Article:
The start date for the new tax agreement between Switzerland and the UK, 1st January 2013, is fast approaching. HM Revenue & Customs has issued a factsheet to advise Swiss accoun
The start date for the new tax agreement between Switzerland and the UK, 1st January 2013, is fast approaching. HM Revenue & Customs has issued a factsheet to advise Swiss account holders of their options. Swiss banks are also beginning to write to UK resident clients.
Any UK resident with assets in Switzerland must either authorise disclosure to HM Revenue & Customs (HMRC) or lose a large part of their capital to new tax charges.
British expatriates should not be affected except perhaps if they have a Swiss bank account with a UK address. However this is a sign of the times and a reminder of the importance of being sure that your tax planning is fully compliant. Anything else could seriously backfire.
Switzerland has similar deals with Austria and Germany (though the German one is still going through parliament there). It is possible that other European countries will consider a similar agreement in future ? the Cyprus government has already mentioned it. The UK, Austria and Germany stand to earn a significant amount of revenue from their agreements. Other countries will be tempted as they struggle to reduce their deficits. It is better to take action now to ensure your tax affairs are in order, rather than risk waiting until it is too late. A wealth management firm like Blevins Franks, which has decades of experience advising British expatriates on legitimate tax planning, would guide you through your options.
The factsheet explains that the Swiss/UK Tax Cooperation Agreement ?is designed to be an effective mechanism for HMRC to recover previously unpaid UK tax liabilities in respect of assets located in Switzerland.?
It gives the owners of Swiss assets two options:
- Authorise their bank/paying agent to provide details of their Swiss assets to HMRC
- Retain banking secrecy and pay a one-off tax charge, plus future withholding taxes on income and gains.
The one-off payment
If the UK taxpayer does nothing, a one-off payment will be deducted from their Swiss assets on 31st May 2013.
The tax rate will be between 21% and 41%, based on the capital and income/gains, length of time the account has been opened and rate of balance increase over the period.
The payment will clear the tax liabilities relating to the assets included in the figure of capital used in the payment calculation. In most cases this will be the account balance as at 31st December 2010 or 31st December 2012.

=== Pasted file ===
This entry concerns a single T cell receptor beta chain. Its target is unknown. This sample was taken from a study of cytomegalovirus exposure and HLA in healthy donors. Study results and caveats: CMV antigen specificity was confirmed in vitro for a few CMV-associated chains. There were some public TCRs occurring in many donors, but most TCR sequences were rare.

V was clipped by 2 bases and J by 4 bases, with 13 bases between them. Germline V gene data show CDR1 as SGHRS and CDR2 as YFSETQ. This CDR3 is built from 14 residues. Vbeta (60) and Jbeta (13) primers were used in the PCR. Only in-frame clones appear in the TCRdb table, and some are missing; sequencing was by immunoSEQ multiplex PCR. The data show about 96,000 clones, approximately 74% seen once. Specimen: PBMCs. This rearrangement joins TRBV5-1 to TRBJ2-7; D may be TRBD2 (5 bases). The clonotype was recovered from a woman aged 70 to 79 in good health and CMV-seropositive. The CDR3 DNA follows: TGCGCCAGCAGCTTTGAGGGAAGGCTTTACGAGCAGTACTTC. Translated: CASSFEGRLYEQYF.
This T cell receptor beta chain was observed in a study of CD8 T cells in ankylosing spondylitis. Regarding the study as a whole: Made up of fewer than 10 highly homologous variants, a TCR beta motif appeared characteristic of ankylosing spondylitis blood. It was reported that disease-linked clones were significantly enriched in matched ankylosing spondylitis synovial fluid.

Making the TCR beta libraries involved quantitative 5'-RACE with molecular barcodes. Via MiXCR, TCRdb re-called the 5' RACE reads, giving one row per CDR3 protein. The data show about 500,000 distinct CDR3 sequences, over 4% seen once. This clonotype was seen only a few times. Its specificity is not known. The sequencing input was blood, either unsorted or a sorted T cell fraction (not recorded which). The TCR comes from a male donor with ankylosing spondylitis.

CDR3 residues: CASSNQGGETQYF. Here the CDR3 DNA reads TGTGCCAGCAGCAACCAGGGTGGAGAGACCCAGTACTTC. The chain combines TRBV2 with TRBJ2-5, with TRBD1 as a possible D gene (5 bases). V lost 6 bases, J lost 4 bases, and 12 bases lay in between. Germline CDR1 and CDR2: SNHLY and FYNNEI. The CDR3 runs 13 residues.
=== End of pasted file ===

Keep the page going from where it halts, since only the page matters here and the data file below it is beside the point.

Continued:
Amounts which taken out of the account before the relevant date may not be cleared, and so could still be subject to tax.
Future withholding tax
From 1st January 2013, income and gains will be subject to a withholding tax. The rate is 48% on interest, 40% on dividends and 27% on capital gains.
Where 35% withholding tax has been deducted under the Savings Tax Directive, a further 13% ?tax finality payment? will be paid to take the total to 48%.
The only way the taxpayer can prevent the above taxes being deducted is to authorise the financial institution to disclose details of their assets to the Swiss authorities, for forwarding to HMRC.
This does not relieve them from their obligation (past or future) to include taxable income and gains on their UK tax return.
This authorisation can be after the agreement has come into force, to prevent withholding tax being deducted the following year.
Tax on death
Where the owner of assets held in Switzerland dies, a charge of 40% of the account will be deducted, to equate to their inheritance tax liability. This charge will not occur if the Swiss authorities are instructed to provide the UK with details of the assets.
HMRC warns that anyone who may have unpaid tax relating to Swiss assets should consider making a direct voluntary disclosure. This would bring their tax affairs up to date and provide certainty that they are in order. They may be able to use the Liechtenstein Disclosure Facility if entry conditions are satisfied.
Some Swiss banks are writing to people who are recorded as being the owner of an account, or a relevant person in respect of trusts and foundations holding an account. Where an affected person does not receive a letter, they should contact their bank themselves.
The letters give clients the opportunity to authorise the bank to pass their details onto HMRC and therefore escape the tax charges. Anyone with a Swiss bank account needs to take action. It does not matter if they have been correctly declaring their Swiss assets in the UK, they still need to authorise their bank to share information now or they will suffer the tax charges.
Swiss banks have become keen not to appear to encourage tax evasion. It is reported that some banks may offer clients a different choice: authorise disclosure or close your account.
Seek advice from a firm like Blevins Franks to establish which is the most tax effective way to hold your wealth.
8th November 2012
The tax rates, scope and reliefs may change. Any statements concerning taxation are based upon our understanding of current taxation laws and practices which are subject to change. Tax information has been summarised; an individual should take personalised advice.